The old Woodlands Town Centre, woodlands center
Border towns are fascinating properties. Border towns, unlike other self-sufficient estates, have a direct connection with the neighbouring community. For example, the old Woodlands Town Centre serves as a passage town for those travelling to Malaysia or Singapore. The Causeway was previously the only connection between Singapore and Malaysia, and Woodlands was used as a transit route for people travelling across the island.
The new Woodlands Town Centre will be integrated into the existing lifestyle of many neighbourhoods, especially in its border town role. Businesses in the trading sector cater to the needs of tourists and locals alike. These include garment and footwear sellers, currency exchangers with the most competitive rates, and 24-hour eating establishments to satisfy hunger around the clock.
Passport control was implemented at Woodlands in June 1967, shortly after Singapore’s separation from Malaysia. The old customs area was finished in the early 1970s, located at the junction of Woodlands Road and Woodlands Centre Road. The old Woodlands Town Centre would be converted into a transit stop, supplanting the current station.
The Woodlands Bus Interchange was built in 1980 to serve the estate and northern corridor with bus services. It also sat conveniently next to the ancient customs centre, which was previously at 500 Teck Lay Boulevard.
In 1980, the resident population rose with the completion of Blocks 1A to 6A at Woodlands Centre Road. The area began to bustle: a shopping arcade featuring Oriental Emporium, live music at the Shaw Brothers-owned Woodlands Cinema, and fast-food restaurants, as well as hawker centre and 24-hour eating houses.
In 1980, a huge mosque was constructed to accommodate a large number of people and tourists from Malaysia. The Masjid An-Nur Mosque is located at the junction of Admiralty Road and Woodlands Centre, and it can accommodate up to 2,800 people during one service.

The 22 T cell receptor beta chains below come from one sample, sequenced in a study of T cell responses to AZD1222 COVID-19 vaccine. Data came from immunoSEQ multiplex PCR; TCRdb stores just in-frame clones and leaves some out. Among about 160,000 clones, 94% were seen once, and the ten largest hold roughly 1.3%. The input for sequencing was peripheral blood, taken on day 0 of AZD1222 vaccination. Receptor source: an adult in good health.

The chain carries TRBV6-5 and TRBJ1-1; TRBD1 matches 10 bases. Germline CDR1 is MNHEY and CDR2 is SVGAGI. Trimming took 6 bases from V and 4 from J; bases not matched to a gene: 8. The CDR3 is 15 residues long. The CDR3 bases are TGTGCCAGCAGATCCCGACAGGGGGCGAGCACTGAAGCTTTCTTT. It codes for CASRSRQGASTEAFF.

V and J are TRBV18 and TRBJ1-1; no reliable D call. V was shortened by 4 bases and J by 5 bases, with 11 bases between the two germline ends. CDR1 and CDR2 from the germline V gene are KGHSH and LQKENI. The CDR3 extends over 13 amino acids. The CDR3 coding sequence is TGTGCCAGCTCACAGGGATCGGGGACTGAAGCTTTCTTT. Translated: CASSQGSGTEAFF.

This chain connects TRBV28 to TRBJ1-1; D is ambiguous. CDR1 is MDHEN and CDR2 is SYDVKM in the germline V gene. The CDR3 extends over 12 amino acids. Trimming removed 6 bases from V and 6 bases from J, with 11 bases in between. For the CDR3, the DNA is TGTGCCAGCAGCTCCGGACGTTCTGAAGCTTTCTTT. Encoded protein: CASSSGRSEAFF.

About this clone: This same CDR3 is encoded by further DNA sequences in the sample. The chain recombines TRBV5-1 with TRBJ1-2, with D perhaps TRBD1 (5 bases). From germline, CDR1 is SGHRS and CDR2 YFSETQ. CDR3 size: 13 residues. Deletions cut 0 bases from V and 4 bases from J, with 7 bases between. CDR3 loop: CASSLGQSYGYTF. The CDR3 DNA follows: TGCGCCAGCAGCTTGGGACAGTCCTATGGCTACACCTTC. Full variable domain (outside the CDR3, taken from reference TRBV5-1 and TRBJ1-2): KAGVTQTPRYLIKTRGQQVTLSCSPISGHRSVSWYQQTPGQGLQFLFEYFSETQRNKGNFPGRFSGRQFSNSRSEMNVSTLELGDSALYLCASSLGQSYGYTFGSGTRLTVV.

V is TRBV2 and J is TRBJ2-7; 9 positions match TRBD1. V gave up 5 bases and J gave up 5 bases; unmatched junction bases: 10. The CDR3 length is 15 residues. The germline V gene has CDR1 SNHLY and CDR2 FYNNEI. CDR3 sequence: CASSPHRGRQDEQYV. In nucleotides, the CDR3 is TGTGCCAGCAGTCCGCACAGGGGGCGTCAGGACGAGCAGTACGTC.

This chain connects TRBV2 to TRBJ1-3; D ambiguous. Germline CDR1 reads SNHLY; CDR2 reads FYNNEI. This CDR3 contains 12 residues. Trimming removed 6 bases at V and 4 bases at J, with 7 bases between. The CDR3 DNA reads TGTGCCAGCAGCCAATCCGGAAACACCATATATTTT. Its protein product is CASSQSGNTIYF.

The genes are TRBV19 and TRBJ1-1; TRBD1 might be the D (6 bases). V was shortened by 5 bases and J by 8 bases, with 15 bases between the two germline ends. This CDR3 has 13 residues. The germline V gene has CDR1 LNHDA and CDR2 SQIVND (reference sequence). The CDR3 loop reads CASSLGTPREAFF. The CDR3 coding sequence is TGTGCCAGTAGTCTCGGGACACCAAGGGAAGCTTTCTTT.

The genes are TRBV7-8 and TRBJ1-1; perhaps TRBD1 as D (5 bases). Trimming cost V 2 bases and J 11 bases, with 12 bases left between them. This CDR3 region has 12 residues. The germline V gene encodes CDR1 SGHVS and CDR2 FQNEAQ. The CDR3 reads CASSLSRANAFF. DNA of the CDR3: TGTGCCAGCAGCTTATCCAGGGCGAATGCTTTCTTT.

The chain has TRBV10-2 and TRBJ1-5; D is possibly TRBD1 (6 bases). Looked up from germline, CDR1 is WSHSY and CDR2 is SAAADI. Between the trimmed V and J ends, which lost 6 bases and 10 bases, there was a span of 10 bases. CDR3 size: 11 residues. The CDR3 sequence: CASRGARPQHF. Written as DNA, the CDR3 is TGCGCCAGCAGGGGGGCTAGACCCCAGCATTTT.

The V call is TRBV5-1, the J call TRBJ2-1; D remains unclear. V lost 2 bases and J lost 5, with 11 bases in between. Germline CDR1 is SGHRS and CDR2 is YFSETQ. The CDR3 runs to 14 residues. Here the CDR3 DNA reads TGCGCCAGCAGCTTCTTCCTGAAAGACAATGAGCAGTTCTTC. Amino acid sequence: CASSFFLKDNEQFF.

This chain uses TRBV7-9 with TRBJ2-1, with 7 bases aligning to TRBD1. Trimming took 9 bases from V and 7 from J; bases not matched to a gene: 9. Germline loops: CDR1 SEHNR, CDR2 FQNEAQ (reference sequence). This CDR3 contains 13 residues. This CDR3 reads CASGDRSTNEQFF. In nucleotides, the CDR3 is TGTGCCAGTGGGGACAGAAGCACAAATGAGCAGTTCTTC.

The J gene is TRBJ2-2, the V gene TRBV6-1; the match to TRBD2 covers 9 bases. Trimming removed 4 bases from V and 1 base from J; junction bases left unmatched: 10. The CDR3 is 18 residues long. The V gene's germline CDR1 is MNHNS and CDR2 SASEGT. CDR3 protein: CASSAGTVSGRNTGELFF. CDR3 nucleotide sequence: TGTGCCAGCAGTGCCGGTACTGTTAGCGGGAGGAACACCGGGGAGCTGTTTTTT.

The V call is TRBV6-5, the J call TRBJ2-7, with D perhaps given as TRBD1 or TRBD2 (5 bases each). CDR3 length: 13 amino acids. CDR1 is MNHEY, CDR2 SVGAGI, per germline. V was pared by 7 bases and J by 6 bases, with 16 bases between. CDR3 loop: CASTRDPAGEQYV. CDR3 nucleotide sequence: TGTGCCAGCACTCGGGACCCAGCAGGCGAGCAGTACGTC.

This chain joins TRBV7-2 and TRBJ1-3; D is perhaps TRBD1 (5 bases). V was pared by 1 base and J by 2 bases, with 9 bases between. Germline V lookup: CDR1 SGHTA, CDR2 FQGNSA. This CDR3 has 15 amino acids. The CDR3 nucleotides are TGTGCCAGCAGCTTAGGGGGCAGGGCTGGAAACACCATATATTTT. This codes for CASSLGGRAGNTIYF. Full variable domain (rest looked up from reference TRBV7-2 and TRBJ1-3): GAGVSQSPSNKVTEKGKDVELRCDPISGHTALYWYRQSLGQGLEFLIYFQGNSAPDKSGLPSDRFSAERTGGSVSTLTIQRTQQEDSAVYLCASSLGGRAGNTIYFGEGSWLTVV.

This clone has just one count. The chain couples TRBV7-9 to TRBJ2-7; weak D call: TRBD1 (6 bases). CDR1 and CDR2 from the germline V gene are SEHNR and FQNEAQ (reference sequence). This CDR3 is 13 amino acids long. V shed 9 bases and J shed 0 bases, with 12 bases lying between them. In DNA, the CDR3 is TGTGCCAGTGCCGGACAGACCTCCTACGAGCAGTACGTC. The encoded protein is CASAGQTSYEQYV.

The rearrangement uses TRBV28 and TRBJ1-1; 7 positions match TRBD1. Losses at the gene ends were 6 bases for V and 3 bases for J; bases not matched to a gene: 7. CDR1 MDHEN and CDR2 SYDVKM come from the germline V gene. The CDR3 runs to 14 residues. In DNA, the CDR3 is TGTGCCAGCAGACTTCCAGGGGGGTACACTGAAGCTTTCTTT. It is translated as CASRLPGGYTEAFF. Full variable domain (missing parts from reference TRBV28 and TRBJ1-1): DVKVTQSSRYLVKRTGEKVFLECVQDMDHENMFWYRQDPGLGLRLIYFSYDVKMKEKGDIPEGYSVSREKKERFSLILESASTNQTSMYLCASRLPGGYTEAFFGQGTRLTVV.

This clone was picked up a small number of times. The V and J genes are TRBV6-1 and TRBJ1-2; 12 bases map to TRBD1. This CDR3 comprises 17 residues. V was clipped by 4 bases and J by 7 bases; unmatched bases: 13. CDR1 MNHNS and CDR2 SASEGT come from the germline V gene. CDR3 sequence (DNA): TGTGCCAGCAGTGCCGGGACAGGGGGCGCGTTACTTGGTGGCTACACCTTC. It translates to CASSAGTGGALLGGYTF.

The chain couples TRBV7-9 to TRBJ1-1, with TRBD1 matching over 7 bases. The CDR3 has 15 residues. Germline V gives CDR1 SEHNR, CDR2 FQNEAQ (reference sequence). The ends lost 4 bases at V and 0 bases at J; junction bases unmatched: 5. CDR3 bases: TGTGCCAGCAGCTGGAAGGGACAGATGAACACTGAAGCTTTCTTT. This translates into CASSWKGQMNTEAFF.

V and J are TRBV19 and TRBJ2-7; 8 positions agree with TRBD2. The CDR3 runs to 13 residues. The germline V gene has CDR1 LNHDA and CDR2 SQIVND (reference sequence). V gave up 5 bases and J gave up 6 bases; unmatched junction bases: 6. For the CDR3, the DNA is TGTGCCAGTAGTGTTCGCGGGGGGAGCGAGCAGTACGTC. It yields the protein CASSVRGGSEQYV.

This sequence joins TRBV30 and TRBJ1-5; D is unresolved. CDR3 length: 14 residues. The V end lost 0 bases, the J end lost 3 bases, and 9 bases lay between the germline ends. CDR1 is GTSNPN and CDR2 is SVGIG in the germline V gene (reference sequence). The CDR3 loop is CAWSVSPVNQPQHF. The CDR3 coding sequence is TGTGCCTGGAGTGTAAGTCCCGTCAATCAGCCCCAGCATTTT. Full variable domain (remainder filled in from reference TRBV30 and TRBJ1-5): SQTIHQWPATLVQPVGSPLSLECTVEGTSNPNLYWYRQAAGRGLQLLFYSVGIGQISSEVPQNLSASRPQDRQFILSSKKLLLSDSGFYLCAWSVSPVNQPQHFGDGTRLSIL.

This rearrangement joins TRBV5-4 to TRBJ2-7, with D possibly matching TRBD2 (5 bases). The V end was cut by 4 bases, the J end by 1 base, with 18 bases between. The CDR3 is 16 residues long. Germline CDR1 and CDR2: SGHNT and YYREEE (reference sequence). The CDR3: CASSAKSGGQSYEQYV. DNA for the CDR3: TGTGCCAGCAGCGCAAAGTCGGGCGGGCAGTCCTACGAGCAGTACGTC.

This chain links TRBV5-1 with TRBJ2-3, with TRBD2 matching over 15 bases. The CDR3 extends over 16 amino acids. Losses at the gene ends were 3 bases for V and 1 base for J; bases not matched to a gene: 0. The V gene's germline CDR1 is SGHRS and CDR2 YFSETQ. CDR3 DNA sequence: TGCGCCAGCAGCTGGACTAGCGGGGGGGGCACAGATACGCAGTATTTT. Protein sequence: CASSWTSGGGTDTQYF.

By the 1990s, life on the estate would come to a halt. The Woodlands Bus Interchange was shut and passengers were directed to the new Woodlands Regional Bus Interchange and Woodlands MRT Station, which opened in 1996. In 1990, the seven-storey Causeway Point mall, which was a megastore with more than 100 shops and services on three levels, opened. It quickly provided better and new facilities to tourists. The former bus interchange was ultimately converted into a bus and coach parking lot.
On June 25, 2012, the Housing and Development Board revealed that Blocks 1A to 6A Woodlands Centre Road were designated for the Selective En Bloc Redevelopment Scheme (SERS). Residents of the 147 flats will be resettled to new replacement apartments at Woodlands Drive 70 by 2016.
The project also includes 186 businesses, six offices, five restaurants and 78 food stalls. The $60,000 ex-gratia payment will be provided to shop tenants who qualify. The National Environment Agency will also construct a new hawker centre in Woodlands Town. The old hawker centre will be demolished and replaced with a new one. New stalls will be allocated to current vendors who want to continue their business at the new hawker centre.
The days of glory for the old Woodlands Town Centre are numbered, as residents and businesses leave.